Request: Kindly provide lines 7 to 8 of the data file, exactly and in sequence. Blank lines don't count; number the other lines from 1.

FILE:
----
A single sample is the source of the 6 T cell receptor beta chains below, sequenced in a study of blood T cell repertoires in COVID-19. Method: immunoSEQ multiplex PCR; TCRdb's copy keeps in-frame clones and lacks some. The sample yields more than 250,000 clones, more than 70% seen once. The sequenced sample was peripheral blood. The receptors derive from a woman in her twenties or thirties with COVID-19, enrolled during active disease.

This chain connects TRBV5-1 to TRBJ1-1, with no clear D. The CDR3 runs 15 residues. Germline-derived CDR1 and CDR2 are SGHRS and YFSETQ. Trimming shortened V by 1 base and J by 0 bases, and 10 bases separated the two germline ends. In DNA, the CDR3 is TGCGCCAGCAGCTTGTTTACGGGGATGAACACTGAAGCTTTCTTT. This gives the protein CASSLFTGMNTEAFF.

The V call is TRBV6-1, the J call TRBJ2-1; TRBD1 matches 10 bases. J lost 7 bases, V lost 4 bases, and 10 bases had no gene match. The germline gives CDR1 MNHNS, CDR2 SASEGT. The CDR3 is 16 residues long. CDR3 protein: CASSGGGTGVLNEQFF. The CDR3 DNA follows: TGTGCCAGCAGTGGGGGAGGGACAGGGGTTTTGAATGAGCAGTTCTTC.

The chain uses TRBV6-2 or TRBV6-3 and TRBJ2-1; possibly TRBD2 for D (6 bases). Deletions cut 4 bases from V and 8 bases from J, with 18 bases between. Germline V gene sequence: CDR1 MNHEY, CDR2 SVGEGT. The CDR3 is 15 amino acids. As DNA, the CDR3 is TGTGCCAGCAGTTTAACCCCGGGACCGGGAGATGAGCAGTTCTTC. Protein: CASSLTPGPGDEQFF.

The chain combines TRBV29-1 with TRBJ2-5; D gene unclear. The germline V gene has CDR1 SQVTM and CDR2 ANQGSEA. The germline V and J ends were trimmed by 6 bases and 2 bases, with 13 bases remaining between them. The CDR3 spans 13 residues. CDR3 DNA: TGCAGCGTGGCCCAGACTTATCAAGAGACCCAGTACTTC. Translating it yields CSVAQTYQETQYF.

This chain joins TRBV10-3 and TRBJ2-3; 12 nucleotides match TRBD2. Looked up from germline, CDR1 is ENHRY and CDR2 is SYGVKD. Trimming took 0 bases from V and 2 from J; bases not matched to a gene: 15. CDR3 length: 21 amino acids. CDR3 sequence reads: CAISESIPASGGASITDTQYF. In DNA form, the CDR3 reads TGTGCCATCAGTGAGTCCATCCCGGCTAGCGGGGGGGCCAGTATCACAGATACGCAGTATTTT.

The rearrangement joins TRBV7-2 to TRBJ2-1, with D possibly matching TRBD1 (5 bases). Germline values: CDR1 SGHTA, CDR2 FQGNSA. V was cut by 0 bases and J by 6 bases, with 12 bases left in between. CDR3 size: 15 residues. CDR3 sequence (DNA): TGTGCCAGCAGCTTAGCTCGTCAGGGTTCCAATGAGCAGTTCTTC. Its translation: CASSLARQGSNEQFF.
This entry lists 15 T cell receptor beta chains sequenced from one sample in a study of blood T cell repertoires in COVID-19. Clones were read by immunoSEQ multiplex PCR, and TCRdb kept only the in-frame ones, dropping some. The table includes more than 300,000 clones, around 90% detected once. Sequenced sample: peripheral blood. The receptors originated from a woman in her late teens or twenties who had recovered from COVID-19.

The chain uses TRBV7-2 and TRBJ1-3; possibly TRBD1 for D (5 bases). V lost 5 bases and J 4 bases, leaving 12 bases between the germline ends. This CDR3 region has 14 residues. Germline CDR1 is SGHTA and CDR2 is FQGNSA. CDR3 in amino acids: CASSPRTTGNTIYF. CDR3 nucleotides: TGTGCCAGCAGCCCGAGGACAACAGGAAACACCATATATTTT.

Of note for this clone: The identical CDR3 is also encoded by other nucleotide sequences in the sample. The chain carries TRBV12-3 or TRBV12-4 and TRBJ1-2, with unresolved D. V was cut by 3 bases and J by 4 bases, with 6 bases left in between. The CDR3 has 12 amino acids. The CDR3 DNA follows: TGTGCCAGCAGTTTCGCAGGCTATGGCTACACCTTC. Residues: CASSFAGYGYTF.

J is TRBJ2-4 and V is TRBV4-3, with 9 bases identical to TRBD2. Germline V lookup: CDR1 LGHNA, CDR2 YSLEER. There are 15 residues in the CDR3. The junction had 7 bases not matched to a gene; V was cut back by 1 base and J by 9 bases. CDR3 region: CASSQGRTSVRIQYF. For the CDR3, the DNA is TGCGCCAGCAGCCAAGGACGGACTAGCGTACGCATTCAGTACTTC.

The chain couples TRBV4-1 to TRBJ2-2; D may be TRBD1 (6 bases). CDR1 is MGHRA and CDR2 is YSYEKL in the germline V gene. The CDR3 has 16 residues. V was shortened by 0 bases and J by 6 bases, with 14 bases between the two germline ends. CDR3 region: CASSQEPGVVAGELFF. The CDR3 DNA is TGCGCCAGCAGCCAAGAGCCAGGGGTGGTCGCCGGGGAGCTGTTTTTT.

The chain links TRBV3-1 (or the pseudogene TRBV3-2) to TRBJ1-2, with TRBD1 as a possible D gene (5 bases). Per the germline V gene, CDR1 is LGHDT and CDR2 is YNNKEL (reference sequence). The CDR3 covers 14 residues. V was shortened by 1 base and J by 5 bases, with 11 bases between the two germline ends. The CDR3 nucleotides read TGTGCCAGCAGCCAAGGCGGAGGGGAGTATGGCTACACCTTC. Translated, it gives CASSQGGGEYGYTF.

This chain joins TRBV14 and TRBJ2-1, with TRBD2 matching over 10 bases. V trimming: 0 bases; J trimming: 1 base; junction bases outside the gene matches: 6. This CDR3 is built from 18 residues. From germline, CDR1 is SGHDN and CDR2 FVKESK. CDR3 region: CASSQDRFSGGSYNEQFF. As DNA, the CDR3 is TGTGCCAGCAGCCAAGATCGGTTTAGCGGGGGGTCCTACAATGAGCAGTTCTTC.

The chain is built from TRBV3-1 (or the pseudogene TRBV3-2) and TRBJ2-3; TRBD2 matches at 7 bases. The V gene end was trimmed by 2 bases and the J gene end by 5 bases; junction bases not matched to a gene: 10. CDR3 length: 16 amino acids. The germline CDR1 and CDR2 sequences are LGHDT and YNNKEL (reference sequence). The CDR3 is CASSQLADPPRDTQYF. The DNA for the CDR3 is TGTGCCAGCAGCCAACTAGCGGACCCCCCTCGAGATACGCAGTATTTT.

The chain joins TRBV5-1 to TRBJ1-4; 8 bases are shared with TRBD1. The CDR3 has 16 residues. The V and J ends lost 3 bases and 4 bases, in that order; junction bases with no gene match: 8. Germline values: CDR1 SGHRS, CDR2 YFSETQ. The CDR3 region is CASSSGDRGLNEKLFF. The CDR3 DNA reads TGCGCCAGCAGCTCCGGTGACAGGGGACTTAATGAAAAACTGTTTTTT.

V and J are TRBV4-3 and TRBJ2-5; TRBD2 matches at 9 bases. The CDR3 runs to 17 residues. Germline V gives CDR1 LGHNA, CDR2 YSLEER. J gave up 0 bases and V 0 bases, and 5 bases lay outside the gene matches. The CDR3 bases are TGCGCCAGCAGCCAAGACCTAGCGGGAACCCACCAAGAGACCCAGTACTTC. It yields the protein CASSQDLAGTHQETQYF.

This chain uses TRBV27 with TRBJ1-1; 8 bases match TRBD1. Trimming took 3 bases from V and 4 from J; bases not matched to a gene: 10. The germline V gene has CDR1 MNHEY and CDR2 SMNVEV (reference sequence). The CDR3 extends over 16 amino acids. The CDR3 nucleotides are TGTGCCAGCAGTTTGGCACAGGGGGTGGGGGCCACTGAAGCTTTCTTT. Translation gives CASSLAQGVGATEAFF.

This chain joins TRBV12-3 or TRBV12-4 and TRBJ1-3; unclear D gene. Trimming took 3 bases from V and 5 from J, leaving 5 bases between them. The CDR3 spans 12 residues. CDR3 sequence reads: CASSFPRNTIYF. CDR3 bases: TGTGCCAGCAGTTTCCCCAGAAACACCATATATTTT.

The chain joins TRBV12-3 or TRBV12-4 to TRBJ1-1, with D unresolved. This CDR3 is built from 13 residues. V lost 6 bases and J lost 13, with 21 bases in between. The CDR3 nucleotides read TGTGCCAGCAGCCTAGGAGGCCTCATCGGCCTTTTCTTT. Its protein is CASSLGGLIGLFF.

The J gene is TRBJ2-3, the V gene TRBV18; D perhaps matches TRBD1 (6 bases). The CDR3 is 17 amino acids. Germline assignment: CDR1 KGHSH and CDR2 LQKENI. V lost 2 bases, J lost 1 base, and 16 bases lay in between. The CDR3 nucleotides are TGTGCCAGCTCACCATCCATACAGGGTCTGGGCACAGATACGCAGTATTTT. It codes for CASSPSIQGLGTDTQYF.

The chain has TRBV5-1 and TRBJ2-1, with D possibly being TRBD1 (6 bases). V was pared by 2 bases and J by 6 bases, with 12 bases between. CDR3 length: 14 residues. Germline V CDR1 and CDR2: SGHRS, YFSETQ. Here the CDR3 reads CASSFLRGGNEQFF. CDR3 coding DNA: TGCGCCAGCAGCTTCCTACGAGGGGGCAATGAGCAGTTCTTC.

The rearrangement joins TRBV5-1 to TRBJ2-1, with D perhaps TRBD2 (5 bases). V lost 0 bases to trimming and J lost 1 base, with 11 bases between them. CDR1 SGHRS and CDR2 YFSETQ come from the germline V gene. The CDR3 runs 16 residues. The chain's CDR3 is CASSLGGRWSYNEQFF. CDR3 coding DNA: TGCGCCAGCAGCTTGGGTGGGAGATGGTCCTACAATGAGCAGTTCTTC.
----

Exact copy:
The rearrangement joins TRBV7-2 to TRBJ2-1, with D possibly matching TRBD1 (5 bases). Germline values: CDR1 SGHTA, CDR2 FQGNSA. V was cut by 0 bases and J by 6 bases, with 12 bases left in between. CDR3 size: 15 residues. CDR3 sequence (DNA): TGTGCCAGCAGCTTAGCTCGTCAGGGTTCCAATGAGCAGTTCTTC. Its translation: CASSLARQGSNEQFF.
This entry lists 15 T cell receptor beta chains sequenced from one sample in a study of blood T cell repertoires in COVID-19. Clones were read by immunoSEQ multiplex PCR, and TCRdb kept only the in-frame ones, dropping some. The table includes more than 300,000 clones, around 90% detected once. Sequenced sample: peripheral blood. The receptors originated from a woman in her late teens or twenties who had recovered from COVID-19.